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A quarter of small firms do not believe digital skills are important for their businesses to grow, according to research.
A study by the Federation of Small Businesses (FSB) found that 25% of small firms don’t think digital skills are important for their growth, despite 22% believing that a lack of digital skills within their organisation is preventing them from increasing their digital and online presence.
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In the UK, a majority of adults do not have the skills required to complete basic digital tasks, leaving many people without the digital skills needed to perform many jobs.
More than a quarter of small business owners are not confident in their own basic digital skills, and 46% of small to medium-sized businesses (SMEs) say their staff lack knowledge.
Mike Cherry, national chairman of the FSB, said the UK’s skills shortage is making talent recruitment a “nightmare” for smaller firms that may not have the resources to invest in training staff.
“The twin pressures of rapid technological change and Brexit make upskilling the current workforce more important than ever,” said Cherry. “Small firms clearly recognise the value of providing training for themselves and their staff, but it can be a struggle to find the time and money, and in some cases even to find the right training locally.”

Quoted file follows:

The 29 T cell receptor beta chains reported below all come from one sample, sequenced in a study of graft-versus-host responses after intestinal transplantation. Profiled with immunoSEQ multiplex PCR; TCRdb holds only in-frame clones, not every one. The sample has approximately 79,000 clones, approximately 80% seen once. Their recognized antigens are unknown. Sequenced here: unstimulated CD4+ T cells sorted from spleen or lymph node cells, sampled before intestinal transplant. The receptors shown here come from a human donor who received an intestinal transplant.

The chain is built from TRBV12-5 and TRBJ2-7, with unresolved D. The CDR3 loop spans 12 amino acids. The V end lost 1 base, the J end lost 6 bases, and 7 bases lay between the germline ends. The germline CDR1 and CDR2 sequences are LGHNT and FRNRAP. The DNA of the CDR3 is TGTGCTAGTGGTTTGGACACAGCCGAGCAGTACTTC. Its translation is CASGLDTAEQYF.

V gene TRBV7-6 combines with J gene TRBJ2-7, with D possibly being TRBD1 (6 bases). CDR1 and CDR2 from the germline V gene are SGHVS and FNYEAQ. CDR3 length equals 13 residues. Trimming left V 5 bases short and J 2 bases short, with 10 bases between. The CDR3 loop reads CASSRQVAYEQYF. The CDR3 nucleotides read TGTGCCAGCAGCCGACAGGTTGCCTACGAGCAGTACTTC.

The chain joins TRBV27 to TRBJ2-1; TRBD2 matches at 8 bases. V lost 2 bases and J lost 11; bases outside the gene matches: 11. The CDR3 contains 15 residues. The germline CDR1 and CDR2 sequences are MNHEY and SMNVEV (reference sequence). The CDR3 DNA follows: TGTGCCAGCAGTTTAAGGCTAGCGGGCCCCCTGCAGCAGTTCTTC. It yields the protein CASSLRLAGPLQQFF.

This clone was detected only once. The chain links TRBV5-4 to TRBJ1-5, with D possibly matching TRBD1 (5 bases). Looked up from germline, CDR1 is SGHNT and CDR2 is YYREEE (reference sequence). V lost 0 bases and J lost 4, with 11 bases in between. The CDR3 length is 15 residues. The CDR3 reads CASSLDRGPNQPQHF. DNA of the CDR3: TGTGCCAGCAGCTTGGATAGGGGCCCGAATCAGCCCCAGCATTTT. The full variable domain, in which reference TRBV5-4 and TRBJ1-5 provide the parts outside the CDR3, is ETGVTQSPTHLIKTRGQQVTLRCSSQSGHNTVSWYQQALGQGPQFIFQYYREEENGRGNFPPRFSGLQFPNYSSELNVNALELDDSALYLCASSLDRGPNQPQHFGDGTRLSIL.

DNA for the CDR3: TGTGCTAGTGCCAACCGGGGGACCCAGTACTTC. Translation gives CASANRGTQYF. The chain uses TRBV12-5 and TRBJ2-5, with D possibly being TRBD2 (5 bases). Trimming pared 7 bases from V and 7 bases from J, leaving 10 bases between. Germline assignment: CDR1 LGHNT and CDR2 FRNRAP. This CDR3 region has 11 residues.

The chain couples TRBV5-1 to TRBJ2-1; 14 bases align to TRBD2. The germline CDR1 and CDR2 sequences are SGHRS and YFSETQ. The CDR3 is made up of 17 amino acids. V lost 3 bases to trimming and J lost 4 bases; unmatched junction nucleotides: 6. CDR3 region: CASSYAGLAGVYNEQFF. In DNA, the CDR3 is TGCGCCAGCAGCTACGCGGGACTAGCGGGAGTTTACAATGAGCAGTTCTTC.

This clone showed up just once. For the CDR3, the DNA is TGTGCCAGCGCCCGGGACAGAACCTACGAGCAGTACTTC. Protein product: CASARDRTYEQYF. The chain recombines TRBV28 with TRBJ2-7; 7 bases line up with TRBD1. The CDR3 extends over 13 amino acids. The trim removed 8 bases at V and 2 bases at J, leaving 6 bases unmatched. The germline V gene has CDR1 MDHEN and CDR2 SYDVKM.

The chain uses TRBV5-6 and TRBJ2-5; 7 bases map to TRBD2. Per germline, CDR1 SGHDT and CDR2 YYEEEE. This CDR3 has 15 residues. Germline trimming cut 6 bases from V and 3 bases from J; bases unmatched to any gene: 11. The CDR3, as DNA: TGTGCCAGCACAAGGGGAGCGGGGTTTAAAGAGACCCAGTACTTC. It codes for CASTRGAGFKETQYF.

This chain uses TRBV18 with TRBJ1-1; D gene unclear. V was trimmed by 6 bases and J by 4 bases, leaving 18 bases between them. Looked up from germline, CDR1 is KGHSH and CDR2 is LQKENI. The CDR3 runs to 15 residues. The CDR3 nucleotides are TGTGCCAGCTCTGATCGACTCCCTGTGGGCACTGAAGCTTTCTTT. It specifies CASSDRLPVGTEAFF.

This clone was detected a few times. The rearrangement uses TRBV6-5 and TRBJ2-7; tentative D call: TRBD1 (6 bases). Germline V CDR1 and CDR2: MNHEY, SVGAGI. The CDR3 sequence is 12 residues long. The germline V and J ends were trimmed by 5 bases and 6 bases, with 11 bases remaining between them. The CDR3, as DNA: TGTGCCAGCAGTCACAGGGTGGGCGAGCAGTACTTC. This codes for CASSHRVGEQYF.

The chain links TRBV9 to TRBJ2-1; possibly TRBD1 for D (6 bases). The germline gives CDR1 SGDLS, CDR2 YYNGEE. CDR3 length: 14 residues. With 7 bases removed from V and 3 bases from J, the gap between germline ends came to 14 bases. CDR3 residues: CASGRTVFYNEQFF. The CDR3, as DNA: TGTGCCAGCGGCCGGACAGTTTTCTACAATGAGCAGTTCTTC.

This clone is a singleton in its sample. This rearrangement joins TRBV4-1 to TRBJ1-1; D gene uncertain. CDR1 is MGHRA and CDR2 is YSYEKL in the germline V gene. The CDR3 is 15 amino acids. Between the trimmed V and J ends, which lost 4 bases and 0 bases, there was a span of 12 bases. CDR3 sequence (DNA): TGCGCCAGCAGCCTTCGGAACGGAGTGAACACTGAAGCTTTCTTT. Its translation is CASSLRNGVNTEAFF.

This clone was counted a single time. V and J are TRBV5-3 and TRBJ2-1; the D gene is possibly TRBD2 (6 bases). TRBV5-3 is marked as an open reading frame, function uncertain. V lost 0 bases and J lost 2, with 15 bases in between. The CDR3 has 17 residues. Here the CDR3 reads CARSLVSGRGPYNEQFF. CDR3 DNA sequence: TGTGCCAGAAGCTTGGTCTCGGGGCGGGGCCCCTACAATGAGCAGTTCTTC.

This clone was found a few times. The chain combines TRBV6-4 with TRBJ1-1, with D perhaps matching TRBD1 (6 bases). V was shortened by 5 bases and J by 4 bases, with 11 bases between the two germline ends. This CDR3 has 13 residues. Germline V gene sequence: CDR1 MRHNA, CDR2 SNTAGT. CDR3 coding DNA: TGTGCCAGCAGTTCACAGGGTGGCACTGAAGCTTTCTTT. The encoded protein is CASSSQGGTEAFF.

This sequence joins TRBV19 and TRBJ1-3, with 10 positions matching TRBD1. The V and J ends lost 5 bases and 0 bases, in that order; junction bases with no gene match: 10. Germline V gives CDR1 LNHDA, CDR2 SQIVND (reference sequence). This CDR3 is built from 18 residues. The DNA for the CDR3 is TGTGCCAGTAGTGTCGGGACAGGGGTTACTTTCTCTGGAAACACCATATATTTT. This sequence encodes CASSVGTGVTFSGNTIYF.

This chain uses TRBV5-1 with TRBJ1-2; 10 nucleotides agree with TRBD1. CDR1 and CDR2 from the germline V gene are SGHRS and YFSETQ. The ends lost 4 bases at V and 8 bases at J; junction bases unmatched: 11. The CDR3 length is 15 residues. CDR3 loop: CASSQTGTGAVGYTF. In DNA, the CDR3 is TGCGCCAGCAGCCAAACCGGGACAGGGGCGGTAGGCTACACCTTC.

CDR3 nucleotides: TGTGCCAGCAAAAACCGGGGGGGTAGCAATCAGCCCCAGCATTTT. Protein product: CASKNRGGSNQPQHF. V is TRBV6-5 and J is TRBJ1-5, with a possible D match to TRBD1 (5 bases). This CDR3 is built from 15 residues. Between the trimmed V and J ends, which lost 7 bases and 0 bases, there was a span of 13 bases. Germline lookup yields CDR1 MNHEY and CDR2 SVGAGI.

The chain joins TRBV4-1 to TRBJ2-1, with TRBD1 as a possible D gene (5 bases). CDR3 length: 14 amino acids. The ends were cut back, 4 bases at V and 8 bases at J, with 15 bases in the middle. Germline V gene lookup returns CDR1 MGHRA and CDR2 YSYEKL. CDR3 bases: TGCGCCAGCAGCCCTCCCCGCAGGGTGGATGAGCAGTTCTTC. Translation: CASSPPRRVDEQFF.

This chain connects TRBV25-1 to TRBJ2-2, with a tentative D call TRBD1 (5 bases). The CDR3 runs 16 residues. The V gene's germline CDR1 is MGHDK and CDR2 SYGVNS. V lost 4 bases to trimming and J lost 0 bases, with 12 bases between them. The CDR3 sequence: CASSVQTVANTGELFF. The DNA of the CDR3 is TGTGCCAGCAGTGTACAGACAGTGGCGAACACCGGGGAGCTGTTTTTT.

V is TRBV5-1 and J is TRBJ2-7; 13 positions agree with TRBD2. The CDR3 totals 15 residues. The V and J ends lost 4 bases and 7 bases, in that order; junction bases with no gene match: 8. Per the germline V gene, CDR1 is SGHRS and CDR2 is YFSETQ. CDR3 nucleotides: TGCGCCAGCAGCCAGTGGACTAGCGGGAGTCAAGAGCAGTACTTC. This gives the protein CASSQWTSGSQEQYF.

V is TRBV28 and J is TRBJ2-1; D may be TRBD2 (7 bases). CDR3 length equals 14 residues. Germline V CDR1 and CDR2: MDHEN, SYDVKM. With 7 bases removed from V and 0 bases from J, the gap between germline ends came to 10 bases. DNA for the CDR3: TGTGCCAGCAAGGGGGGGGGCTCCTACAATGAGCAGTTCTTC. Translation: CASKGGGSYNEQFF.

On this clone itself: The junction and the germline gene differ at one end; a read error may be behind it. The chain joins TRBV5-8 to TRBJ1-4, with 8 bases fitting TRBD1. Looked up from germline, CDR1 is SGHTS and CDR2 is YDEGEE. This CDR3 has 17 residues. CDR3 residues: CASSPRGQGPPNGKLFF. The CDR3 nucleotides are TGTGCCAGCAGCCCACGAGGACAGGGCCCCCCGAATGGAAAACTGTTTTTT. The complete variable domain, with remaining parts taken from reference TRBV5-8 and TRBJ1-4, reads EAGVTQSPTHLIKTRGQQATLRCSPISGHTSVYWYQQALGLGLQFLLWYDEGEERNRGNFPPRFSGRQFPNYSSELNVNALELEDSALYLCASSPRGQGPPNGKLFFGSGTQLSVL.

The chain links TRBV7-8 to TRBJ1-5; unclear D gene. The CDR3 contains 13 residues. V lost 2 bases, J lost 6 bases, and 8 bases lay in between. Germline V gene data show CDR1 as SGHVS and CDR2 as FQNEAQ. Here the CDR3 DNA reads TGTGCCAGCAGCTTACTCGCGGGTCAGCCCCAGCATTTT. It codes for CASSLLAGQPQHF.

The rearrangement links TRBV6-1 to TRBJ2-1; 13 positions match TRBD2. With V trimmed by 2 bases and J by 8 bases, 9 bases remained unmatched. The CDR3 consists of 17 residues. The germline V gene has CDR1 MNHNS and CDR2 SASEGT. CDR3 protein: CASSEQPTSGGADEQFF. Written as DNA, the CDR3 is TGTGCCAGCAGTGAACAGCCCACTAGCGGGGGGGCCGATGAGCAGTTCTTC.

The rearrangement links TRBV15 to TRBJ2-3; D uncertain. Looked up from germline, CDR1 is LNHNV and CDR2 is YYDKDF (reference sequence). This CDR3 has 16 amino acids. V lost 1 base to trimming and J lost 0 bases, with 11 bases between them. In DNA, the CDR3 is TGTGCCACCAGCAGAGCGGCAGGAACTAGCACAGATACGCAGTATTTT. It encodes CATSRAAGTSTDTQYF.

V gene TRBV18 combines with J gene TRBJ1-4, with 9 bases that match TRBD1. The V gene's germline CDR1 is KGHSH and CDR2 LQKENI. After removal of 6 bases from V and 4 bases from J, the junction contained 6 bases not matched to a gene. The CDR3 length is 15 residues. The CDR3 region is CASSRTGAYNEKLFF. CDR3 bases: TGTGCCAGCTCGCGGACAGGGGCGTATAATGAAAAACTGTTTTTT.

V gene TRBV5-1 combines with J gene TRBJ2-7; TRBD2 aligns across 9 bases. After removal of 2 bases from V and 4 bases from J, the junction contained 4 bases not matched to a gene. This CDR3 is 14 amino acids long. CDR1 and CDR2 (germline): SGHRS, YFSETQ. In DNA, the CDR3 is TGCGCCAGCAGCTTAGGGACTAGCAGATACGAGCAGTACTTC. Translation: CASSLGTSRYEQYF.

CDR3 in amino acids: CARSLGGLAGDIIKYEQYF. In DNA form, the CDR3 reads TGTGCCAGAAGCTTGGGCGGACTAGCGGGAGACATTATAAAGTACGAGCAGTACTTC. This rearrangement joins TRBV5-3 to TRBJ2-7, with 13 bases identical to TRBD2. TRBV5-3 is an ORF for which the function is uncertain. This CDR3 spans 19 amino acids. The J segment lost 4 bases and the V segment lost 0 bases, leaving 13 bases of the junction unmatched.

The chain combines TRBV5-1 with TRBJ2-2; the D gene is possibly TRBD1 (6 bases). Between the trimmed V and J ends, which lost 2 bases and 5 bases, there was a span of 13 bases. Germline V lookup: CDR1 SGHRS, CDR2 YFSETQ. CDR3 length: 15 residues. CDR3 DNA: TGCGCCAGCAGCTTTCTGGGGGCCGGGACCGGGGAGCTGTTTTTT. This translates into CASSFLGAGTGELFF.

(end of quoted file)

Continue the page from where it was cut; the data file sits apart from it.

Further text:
Many firms complain that students are leaving education without the skills they need to fill tech roles, despite the industry in Europe predicting a need for about 756,000 skilled professionals by 2020.
Recruitment for smaller businesses is no different, with 30% of smaller firms saying skills shortages have hindered recruitment over the past year, especially for skilled trade jobs such as electricians, IT engineers and construction workers.
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More than 15% of firms claimed they have found it difficult to find a local training provider for the skills needed in their businesses, and a quarter said the main barrier to staff training is that staff are too busy.
Cost was also cited as a barrier by smaller firms, with 21% claiming training is too expensive, and almost half having no formal training plan or budget.
In some cases where firms cannot find or train skilled workers, they use contracted workers instead and, according to the FSB’s research, three-quarters of those who are self-employed have no budget or plans to support training.
Cherry said the government should do more to help the self-employed to develop news skills as well as refresh existing skills.
The government recently launched a survey asking employers using digital technologies or employing technology specialists what digital and technology skills will be needed now and in the future, in a bid to better understand and develop the UK’s digital talent pool.